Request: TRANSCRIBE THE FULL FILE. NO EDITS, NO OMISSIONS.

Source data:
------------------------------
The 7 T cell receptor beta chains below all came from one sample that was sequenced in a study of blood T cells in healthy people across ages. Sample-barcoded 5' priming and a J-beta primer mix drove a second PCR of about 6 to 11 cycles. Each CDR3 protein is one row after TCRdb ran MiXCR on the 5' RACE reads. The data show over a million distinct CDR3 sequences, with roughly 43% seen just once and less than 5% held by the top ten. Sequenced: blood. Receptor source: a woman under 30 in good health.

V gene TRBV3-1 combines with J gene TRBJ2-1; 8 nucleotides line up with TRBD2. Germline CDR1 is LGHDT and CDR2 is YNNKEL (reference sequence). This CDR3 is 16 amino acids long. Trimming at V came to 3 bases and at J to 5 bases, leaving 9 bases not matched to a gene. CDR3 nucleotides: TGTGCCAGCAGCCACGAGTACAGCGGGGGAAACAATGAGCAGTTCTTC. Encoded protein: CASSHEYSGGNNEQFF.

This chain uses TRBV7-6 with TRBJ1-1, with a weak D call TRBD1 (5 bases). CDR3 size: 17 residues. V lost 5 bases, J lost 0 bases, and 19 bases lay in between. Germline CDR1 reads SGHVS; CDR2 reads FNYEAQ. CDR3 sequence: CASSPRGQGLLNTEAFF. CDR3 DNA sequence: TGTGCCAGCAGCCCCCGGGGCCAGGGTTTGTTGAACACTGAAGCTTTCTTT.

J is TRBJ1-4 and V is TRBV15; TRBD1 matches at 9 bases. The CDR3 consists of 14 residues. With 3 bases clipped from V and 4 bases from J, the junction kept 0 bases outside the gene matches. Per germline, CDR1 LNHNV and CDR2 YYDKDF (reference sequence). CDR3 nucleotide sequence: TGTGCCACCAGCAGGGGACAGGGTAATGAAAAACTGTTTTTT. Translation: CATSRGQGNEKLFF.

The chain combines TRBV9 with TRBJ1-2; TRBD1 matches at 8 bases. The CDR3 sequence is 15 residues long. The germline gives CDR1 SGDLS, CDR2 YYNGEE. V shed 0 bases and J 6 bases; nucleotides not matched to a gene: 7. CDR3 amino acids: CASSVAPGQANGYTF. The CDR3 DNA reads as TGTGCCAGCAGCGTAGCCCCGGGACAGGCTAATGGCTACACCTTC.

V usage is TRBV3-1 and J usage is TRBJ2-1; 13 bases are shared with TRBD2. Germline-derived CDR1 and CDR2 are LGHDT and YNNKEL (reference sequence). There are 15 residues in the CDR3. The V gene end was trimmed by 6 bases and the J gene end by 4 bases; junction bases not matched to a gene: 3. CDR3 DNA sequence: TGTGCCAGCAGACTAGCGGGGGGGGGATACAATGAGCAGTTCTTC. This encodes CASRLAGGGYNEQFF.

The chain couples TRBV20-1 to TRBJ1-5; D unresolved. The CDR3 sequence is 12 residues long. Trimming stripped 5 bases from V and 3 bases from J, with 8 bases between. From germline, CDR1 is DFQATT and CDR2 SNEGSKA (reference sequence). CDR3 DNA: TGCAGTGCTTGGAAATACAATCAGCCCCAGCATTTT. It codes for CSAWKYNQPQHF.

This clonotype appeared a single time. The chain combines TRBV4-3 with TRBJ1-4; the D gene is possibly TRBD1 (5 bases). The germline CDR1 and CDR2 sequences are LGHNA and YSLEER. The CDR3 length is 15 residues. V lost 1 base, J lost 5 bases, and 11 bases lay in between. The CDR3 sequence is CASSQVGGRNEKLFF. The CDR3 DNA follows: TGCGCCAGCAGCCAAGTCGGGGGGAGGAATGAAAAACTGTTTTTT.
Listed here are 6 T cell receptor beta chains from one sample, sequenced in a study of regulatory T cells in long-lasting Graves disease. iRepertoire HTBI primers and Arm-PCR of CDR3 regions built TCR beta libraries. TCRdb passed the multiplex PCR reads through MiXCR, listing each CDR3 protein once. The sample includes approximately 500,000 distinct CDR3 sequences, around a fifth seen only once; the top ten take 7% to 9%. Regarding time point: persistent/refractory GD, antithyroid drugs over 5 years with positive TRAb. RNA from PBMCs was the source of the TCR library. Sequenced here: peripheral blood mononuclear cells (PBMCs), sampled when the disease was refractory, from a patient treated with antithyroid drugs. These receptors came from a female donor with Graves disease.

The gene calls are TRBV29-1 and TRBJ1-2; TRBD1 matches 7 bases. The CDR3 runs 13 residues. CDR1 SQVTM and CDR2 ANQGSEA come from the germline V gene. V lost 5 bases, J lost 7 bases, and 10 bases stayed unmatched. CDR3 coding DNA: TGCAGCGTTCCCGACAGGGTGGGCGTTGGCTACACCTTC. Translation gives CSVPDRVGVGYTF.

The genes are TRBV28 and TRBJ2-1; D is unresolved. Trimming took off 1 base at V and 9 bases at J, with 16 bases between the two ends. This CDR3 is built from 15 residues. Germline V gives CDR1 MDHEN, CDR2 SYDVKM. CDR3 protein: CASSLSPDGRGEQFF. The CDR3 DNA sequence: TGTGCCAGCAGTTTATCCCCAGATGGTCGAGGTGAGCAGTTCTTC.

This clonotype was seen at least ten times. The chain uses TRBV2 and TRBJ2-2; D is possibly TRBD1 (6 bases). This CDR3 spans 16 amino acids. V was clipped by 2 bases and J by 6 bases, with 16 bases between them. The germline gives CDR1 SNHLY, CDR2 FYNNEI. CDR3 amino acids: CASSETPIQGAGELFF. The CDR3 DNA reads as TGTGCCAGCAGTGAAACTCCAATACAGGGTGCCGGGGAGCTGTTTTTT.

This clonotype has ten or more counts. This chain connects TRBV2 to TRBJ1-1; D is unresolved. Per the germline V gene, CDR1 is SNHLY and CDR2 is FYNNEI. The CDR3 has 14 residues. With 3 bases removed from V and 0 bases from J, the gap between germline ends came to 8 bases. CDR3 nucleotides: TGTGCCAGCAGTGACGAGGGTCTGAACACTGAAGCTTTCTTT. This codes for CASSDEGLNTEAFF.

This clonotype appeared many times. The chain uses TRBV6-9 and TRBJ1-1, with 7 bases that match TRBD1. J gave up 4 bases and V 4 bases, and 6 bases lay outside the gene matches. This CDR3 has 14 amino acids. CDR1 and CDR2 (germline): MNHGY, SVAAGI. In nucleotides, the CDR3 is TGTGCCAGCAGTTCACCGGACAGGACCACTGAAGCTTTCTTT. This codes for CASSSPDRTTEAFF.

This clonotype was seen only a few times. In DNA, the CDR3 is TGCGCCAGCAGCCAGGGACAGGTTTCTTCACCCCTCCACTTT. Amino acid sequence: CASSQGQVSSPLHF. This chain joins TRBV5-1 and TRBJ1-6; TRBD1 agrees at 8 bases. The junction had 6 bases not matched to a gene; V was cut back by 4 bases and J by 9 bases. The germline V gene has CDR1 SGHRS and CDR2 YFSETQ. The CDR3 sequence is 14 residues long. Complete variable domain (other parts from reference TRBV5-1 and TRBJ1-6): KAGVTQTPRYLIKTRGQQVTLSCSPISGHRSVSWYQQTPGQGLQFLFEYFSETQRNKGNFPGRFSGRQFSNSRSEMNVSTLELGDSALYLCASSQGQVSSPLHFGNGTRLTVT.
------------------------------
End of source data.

The 7 T cell receptor beta chains below all came from one sample that was sequenced in a study of blood T cells in healthy people across ages. Sample-barcoded 5' priming and a J-beta primer mix drove a second PCR of about 6 to 11 cycles. Each CDR3 protein is one row after TCRdb ran MiXCR on the 5' RACE reads. The data show over a million distinct CDR3 sequences, with roughly 43% seen just once and less than 5% held by the top ten. Sequenced: blood. Receptor source: a woman under 30 in good health.

V gene TRBV3-1 combines with J gene TRBJ2-1; 8 nucleotides line up with TRBD2. Germline CDR1 is LGHDT and CDR2 is YNNKEL (reference sequence). This CDR3 is 16 amino acids long. Trimming at V came to 3 bases and at J to 5 bases, leaving 9 bases not matched to a gene. CDR3 nucleotides: TGTGCCAGCAGCCACGAGTACAGCGGGGGAAACAATGAGCAGTTCTTC. Encoded protein: CASSHEYSGGNNEQFF.

This chain uses TRBV7-6 with TRBJ1-1, with a weak D call TRBD1 (5 bases). CDR3 size: 17 residues. V lost 5 bases, J lost 0 bases, and 19 bases lay in between. Germline CDR1 reads SGHVS; CDR2 reads FNYEAQ. CDR3 sequence: CASSPRGQGLLNTEAFF. CDR3 DNA sequence: TGTGCCAGCAGCCCCCGGGGCCAGGGTTTGTTGAACACTGAAGCTTTCTTT.

J is TRBJ1-4 and V is TRBV15; TRBD1 matches at 9 bases. The CDR3 consists of 14 residues. With 3 bases clipped from V and 4 bases from J, the junction kept 0 bases outside the gene matches. Per germline, CDR1 LNHNV and CDR2 YYDKDF (reference sequence). CDR3 nucleotide sequence: TGTGCCACCAGCAGGGGACAGGGTAATGAAAAACTGTTTTTT. Translation: CATSRGQGNEKLFF.

The chain combines TRBV9 with TRBJ1-2; TRBD1 matches at 8 bases. The CDR3 sequence is 15 residues long. The germline gives CDR1 SGDLS, CDR2 YYNGEE. V shed 0 bases and J 6 bases; nucleotides not matched to a gene: 7. CDR3 amino acids: CASSVAPGQANGYTF. The CDR3 DNA reads as TGTGCCAGCAGCGTAGCCCCGGGACAGGCTAATGGCTACACCTTC.

V usage is TRBV3-1 and J usage is TRBJ2-1; 13 bases are shared with TRBD2. Germline-derived CDR1 and CDR2 are LGHDT and YNNKEL (reference sequence). There are 15 residues in the CDR3. The V gene end was trimmed by 6 bases and the J gene end by 4 bases; junction bases not matched to a gene: 3. CDR3 DNA sequence: TGTGCCAGCAGACTAGCGGGGGGGGGATACAATGAGCAGTTCTTC. This encodes CASRLAGGGYNEQFF.

The chain couples TRBV20-1 to TRBJ1-5; D unresolved. The CDR3 sequence is 12 residues long. Trimming stripped 5 bases from V and 3 bases from J, with 8 bases between. From germline, CDR1 is DFQATT and CDR2 SNEGSKA (reference sequence). CDR3 DNA: TGCAGTGCTTGGAAATACAATCAGCCCCAGCATTTT. It codes for CSAWKYNQPQHF.

This clonotype appeared a single time. The chain combines TRBV4-3 with TRBJ1-4; the D gene is possibly TRBD1 (5 bases). The germline CDR1 and CDR2 sequences are LGHNA and YSLEER. The CDR3 length is 15 residues. V lost 1 base, J lost 5 bases, and 11 bases lay in between. The CDR3 sequence is CASSQVGGRNEKLFF. The CDR3 DNA follows: TGCGCCAGCAGCCAAGTCGGGGGGAGGAATGAAAAACTGTTTTTT.
Listed here are 6 T cell receptor beta chains from one sample, sequenced in a study of regulatory T cells in long-lasting Graves disease. iRepertoire HTBI primers and Arm-PCR of CDR3 regions built TCR beta libraries. TCRdb passed the multiplex PCR reads through MiXCR, listing each CDR3 protein once. The sample includes approximately 500,000 distinct CDR3 sequences, around a fifth seen only once; the top ten take 7% to 9%. Regarding time point: persistent/refractory GD, antithyroid drugs over 5 years with positive TRAb. RNA from PBMCs was the source of the TCR library. Sequenced here: peripheral blood mononuclear cells (PBMCs), sampled when the disease was refractory, from a patient treated with antithyroid drugs. These receptors came from a female donor with Graves disease.

The gene calls are TRBV29-1 and TRBJ1-2; TRBD1 matches 7 bases. The CDR3 runs 13 residues. CDR1 SQVTM and CDR2 ANQGSEA come from the germline V gene. V lost 5 bases, J lost 7 bases, and 10 bases stayed unmatched. CDR3 coding DNA: TGCAGCGTTCCCGACAGGGTGGGCGTTGGCTACACCTTC. Translation gives CSVPDRVGVGYTF.

The genes are TRBV28 and TRBJ2-1; D is unresolved. Trimming took off 1 base at V and 9 bases at J, with 16 bases between the two ends. This CDR3 is built from 15 residues. Germline V gives CDR1 MDHEN, CDR2 SYDVKM. CDR3 protein: CASSLSPDGRGEQFF. The CDR3 DNA sequence: TGTGCCAGCAGTTTATCCCCAGATGGTCGAGGTGAGCAGTTCTTC.

This clonotype was seen at least ten times. The chain uses TRBV2 and TRBJ2-2; D is possibly TRBD1 (6 bases). This CDR3 spans 16 amino acids. V was clipped by 2 bases and J by 6 bases, with 16 bases between them. The germline gives CDR1 SNHLY, CDR2 FYNNEI. CDR3 amino acids: CASSETPIQGAGELFF. The CDR3 DNA reads as TGTGCCAGCAGTGAAACTCCAATACAGGGTGCCGGGGAGCTGTTTTTT.

This clonotype has ten or more counts. This chain connects TRBV2 to TRBJ1-1; D is unresolved. Per the germline V gene, CDR1 is SNHLY and CDR2 is FYNNEI. The CDR3 has 14 residues. With 3 bases removed from V and 0 bases from J, the gap between germline ends came to 8 bases. CDR3 nucleotides: TGTGCCAGCAGTGACGAGGGTCTGAACACTGAAGCTTTCTTT. This codes for CASSDEGLNTEAFF.

This clonotype appeared many times. The chain uses TRBV6-9 and TRBJ1-1, with 7 bases that match TRBD1. J gave up 4 bases and V 4 bases, and 6 bases lay outside the gene matches. This CDR3 has 14 amino acids. CDR1 and CDR2 (germline): MNHGY, SVAAGI. In nucleotides, the CDR3 is TGTGCCAGCAGTTCACCGGACAGGACCACTGAAGCTTTCTTT. This codes for CASSSPDRTTEAFF.

This clonotype was seen only a few times. In DNA, the CDR3 is TGCGCCAGCAGCCAGGGACAGGTTTCTTCACCCCTCCACTTT. Amino acid sequence: CASSQGQVSSPLHF. This chain joins TRBV5-1 and TRBJ1-6; TRBD1 agrees at 8 bases. The junction had 6 bases not matched to a gene; V was cut back by 4 bases and J by 9 bases. The germline V gene has CDR1 SGHRS and CDR2 YFSETQ. The CDR3 sequence is 14 residues long. Complete variable domain (other parts from reference TRBV5-1 and TRBJ1-6): KAGVTQTPRYLIKTRGQQVTLSCSPISGHRSVSWYQQTPGQGLQFLFEYFSETQRNKGNFPGRFSGRQFSNSRSEMNVSTLELGDSALYLCASSQGQVSSPLHFGNGTRLTVT.